Idol Thoughts. Idol Thoughts We think of fandom as collective, but it’s also a means of privacy Alexandra Molotkow July 11, 2019 share. Ghosts of the Future. Ghosts of the Future The smart home is a haunted house Julia Foote July 01, 2019 share. Outer Limits. Outer Limits Conservative movements thrive when social media connect the suburbs David A. Banks June 20, 2019 share. Well Played: Imagined Homeland. Well Played: Imagined Homeland Video game culture has become a safe space for fascist organizing Vicky Osterweil May 30, 2019 share. NEW GENRES. Video in the internet age Real Life April 26, 2018 share. Two-Faced. Podcast Passivity. Finland is winning the war on fake news. Other nations want the blueprint. Château Neuro.
Opinion: the ‘power of where’ – realising the potential of geospatial data – Government & civil service news. Americans and their smart speakers: 5 findings about their views and habits. Smart speakers such as Amazon Echo or Google Home have gained popularity over the last several years, and consumer experts found that these devices were especially popular with holiday season gift buyers last year.
But even as some Americans are integrating these devices into their homes, many owners express concerns over data collection and personalization, according to a Pew Research Center survey conducted June 3-17, 2019. Here are five findings about Americans and smart speakers: 1Smart speaker ownership varies across demographic groups. Should you be polite to your smart speakers? Why many people say 'please' to Alexa. The five corrupt pillars of climate change denial.
The fossil fuel industry, political lobbyists, media moguls and individuals have spent the past 30 years sowing doubt about the reality of climate change - where none exists. The latest estimate is that the world’s five largest publicly-owned oil and gas companies spend about US$200 million a year on lobbying to control, delay or block binding climate policy.
Former Content Moderators Sue Facebook for Giving Them PTSD. As a content moderator for Facebook, it was literally Dublin resident Chris Gray’s job to watch child abuse, animal torture, and executions — disturbing imagery that left his mental health in shambles. I tried to glitch the simulation and all I got was a bottle of pee. Brownstein: You probably won’t see this doc streaming on Amazon. To build back trust, healthcare industry relies on micro-influencers. AI is moving too fast, and that's a good thing. The More We See Fake News, The Less Fake It Becomes. Freedom of religion widely valued in Canada, but the role of faith in modern society still a source of debate. Why the power of cute is colonising our world. New psychology research indicates that subtle exposure to religious words can increase benevolent sexism.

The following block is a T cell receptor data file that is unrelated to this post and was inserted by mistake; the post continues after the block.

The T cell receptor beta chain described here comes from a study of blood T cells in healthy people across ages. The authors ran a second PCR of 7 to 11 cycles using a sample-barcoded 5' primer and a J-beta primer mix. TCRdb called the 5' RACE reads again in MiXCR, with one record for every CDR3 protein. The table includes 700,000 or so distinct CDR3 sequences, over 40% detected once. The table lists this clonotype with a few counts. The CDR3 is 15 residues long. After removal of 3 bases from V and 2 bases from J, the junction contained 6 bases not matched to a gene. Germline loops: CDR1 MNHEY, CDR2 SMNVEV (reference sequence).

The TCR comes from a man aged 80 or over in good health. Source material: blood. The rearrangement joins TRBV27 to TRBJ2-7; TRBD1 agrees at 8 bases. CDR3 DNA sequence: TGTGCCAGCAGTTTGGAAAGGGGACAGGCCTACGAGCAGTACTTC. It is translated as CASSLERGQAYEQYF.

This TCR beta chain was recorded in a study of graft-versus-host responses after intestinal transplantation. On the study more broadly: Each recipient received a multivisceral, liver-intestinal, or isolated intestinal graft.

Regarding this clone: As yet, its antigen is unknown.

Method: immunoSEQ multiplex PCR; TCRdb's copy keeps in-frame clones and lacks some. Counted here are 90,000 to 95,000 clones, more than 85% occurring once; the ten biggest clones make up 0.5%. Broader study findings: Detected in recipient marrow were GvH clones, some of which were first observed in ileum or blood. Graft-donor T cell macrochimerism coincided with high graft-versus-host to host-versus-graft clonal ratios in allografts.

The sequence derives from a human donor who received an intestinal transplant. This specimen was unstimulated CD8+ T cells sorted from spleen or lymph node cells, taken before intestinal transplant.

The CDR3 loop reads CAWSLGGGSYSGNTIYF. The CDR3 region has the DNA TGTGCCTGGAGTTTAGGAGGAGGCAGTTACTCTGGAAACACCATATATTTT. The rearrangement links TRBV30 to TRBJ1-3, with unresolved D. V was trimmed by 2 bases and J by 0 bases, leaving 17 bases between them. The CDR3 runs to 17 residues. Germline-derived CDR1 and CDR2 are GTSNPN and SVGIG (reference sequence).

Monetizing reality: Tokyo firm paying people to be filmed at home in 'experiment' Is ‘devouring’ books a sign of superficiality in a reader? How science has shifted our sense of identity. Metaphors grow the mind and feed the soul. Don’t lose them. Can algorithms really teach kids to write better? AI grading student essays is trying. A New, More Rigorous Study Confirms: The More You Use Facebook, the Worse You Feel. L’humain agirait différemment dans la réalité virtuelle.
Singapore 'fake news' law comes into force, offenders face fines and prison time. Scientists 'may have crossed ethical line' in growing human brains. New Law Makes It Illegal to Distribute Political Deepfakes. Jordan Peterson and the Surrender of the Cultural Gatekeepers. Canadian journalism in decline: Fewer permanent jobs, less security. Can we really know what animals are thinking?
Fake news grabs our attention, produces false memories and appeals to our emotions. Thunder Bay: Local news is important for conversations on reconciliation. A little humour may help with climate change gloom. New study finds journalists score far lower in moral reasoning than they did 13 years ago. Facebook bows to Singapore's 'fake news' law with post 'correction' How Dreams Change Under Authoritarianism: Charlotte Beradt’s “The Third Reich of Dreams”
How Airbnb Is Silently Changing Himalayan Villages – Veridici. What do the terms ‘life’, ‘love’, ‘art’ and ‘god’ look like to an algorithm? How Hmong Americans turned a conference call line into a radio of their own. Let Juries Review Facebook Ads. Imagining both utopian and dystopian climate futures is crucial – which is why cli-fi is so important. This Is What Climate Change Sounds Like.
People Are Posting Their Genitals on Reddit to Get STI Diagnoses. Zmy012. ZME Science stance on communicating the climate crisis. 19 – Labels. Freedom of thought is under attack – here's how to save your mind. Many Americans Say Made-Up News Is a Critical Problem That Needs To Be Fixed. Fake news game confers psychological resistance against online misinformation.
Tech platforms are where public life is increasingly constructed, and their motivations are far from neutral. This game makes players better at spotting disinformation after just 15 minutes, study finds. #Fakenews is being used to discredit mainstream media coverage of the Canadian election. Facebook isn’t free speech, it’s algorithmic amplification optimized for outrage.